Fury Over Watch Scandal Ruling Prompts Impeachment Drive

A street mural up temporarily in February. Photo: Headache Stencil / Facebook
A street mural up temporarily in February. Photo: Headache Stencil / Facebook

BANGKOK — A good-government activist said Friday he will launch a campaign to impeach the five anti-corruption commissioners who voted to clear the deputy junta leader of wrongdoing.

Srisuwan Janya said he would collect 20,000 signatures to bring an independent impeachment action against the five members of the National Anti-Corruption Commission who Tuesday voted that Gen. Prawit Wongsuwan did nothing wrong by failing to declare 22 ultra-luxury watches.

By a simple majority, the eight voting members ruled Prawit had merely borrowed the watches, despite finding numerous irregularities, such as no evidence where most of the watches, some worth millions of baht, were purchased.

Srisuwan said that Article 103 of the anti-corruption law makes it a crime to accept any gift worth more than 3,000 baht.


After a yearlong investigation plagued by delays, the commission announced during the quiet holiday period that Prawit had no intention of hiding any valuables and that it was normal for a good school friend from his youth to loan such watches.

The commission punted the matter of why most of the 22 watches lacked proof they were purchased in Thailand to the Customs Department.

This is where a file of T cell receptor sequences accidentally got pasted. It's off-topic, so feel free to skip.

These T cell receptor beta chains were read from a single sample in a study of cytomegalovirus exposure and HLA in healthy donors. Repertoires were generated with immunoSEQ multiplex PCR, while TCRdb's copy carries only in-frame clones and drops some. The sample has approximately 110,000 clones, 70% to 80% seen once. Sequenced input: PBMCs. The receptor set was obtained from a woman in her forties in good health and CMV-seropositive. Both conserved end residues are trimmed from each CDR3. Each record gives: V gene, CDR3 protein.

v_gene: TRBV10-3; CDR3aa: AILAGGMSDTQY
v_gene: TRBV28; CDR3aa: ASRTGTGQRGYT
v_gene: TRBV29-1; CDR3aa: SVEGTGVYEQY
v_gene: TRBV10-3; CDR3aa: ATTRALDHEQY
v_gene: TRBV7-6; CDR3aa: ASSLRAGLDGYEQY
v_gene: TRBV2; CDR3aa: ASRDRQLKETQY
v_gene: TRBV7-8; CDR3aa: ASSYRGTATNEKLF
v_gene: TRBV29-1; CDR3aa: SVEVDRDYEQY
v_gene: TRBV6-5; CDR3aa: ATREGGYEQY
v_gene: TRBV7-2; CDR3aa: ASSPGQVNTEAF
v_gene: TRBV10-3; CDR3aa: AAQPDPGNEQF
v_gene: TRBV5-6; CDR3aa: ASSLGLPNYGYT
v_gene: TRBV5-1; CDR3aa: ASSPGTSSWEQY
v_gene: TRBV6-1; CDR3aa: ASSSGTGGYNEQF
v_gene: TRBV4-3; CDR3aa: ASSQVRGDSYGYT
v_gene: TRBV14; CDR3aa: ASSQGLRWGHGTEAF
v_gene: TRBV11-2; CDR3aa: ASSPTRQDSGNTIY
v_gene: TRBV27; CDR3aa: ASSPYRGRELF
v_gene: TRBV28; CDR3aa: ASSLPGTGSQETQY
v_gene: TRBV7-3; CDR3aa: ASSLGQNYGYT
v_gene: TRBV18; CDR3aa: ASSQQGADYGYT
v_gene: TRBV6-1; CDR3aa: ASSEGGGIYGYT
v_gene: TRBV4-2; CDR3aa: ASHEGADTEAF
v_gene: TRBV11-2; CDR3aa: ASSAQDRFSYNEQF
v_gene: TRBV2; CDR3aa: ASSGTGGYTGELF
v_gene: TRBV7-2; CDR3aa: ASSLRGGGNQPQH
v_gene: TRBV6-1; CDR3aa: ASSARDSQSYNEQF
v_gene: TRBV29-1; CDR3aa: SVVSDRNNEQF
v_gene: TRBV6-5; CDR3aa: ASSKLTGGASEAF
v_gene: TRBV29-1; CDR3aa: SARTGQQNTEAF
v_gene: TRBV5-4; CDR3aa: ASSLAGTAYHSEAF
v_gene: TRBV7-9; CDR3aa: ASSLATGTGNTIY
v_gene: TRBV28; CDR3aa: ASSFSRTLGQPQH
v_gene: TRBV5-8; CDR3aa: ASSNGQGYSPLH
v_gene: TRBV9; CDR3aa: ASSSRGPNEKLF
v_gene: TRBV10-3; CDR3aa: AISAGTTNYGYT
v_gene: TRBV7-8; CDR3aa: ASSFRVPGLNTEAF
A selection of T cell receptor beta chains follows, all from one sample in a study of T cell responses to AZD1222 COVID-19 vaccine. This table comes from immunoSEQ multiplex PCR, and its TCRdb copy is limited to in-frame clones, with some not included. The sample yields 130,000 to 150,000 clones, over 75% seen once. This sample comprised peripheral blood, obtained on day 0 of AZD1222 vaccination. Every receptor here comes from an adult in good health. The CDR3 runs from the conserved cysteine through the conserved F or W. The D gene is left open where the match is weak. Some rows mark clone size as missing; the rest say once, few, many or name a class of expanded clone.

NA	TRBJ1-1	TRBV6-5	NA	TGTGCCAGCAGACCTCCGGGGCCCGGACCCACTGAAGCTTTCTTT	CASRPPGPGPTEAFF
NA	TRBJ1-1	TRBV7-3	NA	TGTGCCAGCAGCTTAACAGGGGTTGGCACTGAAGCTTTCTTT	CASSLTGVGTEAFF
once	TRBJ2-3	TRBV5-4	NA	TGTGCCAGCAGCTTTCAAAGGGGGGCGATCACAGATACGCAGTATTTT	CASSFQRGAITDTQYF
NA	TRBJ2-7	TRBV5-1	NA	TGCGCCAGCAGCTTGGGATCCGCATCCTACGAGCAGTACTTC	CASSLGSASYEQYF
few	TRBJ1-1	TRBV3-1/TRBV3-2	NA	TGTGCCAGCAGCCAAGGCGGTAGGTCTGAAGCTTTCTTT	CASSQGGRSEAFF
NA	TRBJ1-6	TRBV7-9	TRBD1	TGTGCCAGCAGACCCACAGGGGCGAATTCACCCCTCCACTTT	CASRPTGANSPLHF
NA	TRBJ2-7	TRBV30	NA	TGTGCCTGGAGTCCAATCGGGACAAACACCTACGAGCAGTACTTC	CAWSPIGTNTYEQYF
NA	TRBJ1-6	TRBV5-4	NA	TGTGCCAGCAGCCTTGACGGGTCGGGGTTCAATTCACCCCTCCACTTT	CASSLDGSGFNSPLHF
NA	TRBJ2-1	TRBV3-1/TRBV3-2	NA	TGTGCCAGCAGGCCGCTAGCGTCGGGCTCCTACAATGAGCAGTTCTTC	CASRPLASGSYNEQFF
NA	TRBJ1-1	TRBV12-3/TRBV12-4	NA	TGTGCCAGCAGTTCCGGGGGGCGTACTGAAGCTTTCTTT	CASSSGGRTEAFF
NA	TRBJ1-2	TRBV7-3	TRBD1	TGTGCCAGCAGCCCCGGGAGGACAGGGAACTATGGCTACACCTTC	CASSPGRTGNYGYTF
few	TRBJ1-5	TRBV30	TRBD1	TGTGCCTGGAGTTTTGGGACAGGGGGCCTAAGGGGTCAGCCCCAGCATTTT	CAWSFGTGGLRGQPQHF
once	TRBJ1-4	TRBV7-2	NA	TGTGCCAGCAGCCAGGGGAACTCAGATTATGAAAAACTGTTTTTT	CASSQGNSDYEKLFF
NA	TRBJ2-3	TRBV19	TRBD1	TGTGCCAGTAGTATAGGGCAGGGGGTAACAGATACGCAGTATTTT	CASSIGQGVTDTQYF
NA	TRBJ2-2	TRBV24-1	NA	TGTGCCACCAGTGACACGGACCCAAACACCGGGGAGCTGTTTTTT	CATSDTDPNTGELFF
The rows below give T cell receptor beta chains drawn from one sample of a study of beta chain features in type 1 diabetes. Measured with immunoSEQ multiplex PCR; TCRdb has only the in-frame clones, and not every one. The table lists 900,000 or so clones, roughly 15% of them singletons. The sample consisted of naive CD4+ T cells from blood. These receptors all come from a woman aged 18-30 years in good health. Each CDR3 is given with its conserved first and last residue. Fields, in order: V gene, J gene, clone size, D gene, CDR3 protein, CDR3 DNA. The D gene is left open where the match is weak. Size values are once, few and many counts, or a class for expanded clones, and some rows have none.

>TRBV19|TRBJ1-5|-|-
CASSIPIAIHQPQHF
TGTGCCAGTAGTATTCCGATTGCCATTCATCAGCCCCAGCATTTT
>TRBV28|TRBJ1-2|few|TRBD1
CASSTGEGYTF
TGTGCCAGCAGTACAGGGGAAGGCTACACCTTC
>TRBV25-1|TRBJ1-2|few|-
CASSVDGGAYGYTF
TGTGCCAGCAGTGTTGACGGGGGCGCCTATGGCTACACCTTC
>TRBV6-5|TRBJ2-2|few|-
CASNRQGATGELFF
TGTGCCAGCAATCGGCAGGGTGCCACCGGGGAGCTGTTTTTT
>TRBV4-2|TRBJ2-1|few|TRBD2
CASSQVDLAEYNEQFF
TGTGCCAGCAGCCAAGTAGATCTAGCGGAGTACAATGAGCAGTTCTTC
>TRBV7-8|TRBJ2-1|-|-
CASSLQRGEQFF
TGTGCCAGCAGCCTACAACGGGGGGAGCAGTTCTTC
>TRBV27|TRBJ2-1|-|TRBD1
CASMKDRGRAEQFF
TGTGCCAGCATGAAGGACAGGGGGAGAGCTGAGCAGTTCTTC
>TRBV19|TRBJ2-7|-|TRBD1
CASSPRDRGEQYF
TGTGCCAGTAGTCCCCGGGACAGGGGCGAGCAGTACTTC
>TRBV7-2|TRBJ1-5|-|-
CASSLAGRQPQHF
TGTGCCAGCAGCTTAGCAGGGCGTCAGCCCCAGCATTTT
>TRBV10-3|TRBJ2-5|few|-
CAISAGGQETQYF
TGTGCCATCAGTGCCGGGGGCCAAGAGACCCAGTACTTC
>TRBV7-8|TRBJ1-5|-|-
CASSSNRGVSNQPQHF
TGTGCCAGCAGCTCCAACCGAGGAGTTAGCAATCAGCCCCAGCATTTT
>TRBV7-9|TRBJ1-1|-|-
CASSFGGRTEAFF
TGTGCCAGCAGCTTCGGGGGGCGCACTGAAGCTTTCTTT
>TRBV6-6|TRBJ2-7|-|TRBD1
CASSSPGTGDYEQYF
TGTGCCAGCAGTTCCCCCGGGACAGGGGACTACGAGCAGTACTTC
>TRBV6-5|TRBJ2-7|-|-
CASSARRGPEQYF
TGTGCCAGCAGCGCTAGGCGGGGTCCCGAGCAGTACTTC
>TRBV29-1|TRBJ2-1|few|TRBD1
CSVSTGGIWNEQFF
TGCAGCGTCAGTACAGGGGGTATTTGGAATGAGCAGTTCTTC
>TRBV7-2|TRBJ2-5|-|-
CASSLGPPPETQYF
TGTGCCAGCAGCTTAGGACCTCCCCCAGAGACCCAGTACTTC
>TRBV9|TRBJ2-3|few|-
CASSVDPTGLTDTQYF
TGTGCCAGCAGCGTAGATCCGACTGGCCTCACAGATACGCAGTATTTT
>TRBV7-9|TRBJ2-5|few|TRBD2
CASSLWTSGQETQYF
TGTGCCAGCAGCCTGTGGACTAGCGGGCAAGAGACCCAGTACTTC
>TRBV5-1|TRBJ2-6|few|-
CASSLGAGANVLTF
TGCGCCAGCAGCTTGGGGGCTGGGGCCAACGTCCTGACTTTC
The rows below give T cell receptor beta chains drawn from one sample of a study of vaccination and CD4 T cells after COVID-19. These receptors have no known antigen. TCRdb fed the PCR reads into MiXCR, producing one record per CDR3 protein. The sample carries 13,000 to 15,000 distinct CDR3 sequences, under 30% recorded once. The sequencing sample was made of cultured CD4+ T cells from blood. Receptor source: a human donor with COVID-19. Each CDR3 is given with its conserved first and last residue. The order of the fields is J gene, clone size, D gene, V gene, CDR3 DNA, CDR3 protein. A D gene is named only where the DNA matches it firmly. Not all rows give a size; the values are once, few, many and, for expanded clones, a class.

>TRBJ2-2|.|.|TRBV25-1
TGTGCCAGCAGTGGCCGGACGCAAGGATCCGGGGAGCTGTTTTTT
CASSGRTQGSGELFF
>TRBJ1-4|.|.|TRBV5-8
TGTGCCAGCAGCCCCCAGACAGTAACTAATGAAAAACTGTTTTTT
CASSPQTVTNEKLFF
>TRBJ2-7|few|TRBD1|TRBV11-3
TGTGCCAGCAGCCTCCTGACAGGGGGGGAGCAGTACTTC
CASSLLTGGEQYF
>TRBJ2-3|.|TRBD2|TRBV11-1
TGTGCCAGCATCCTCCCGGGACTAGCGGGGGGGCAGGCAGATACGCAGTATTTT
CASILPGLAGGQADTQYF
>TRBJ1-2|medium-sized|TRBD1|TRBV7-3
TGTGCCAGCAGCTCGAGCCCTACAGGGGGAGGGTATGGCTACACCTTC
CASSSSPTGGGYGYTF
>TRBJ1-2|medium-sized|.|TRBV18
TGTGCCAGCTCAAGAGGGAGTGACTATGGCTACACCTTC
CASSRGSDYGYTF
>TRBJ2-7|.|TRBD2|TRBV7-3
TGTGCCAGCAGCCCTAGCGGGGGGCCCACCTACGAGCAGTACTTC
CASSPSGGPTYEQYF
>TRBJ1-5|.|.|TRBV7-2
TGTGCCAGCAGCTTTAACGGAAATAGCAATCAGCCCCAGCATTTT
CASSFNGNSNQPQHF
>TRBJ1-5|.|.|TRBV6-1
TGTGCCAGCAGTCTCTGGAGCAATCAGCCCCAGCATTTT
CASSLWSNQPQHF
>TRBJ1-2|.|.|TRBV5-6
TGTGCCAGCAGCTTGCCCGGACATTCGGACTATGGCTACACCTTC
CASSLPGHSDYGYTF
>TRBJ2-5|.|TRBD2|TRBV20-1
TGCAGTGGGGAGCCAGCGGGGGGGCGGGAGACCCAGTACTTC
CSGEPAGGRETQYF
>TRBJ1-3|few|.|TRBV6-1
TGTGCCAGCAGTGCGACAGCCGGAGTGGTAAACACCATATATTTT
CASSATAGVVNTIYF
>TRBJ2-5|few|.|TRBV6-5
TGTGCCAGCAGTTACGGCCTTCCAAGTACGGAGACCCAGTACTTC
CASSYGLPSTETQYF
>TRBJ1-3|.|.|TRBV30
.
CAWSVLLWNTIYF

The announcement provoked ripples of discontent.

Former senator Rosana Tositrakoon questioned the basis for the commission’s decision, saying that Prawit had been seen wearing some of his friend’s watches even though that friend, Pattawat Sukriswong, had already died.

She said the watches may have been bought abroad and brought in without declaring to customs, which would mean they should be confiscated.

Pheu Thai politician and party spokeswoman Khattiya Sawasdipol called the vote a charade and accused the commission of setting a new low standard for justice.

Future Forward Party leader Thanathorn Juangroongruangkit said Friday that it came as no surprise as it involved someone so close to the junta’s nexus of power. Deputy party leader Chamnan Chanruang was confident that 20,000 signatures could be collected to impeach the commissioners.


Under the constitution, impeachments proceedings are triggered in the assembly once it receives a petition signed by 20,000 members of the public. After a debate, lawmakers then must then vote by a simple majority to approve or reject the motion.

Mana Nimitmongkol of Anti-Corruption Thailand said the commission needs to explain more details about the 22 watches and let the public know how long Prawit had worn them.

He added the commission has to also explain how borrowing such expensive watches differs from borrowing money, which needs to be declared.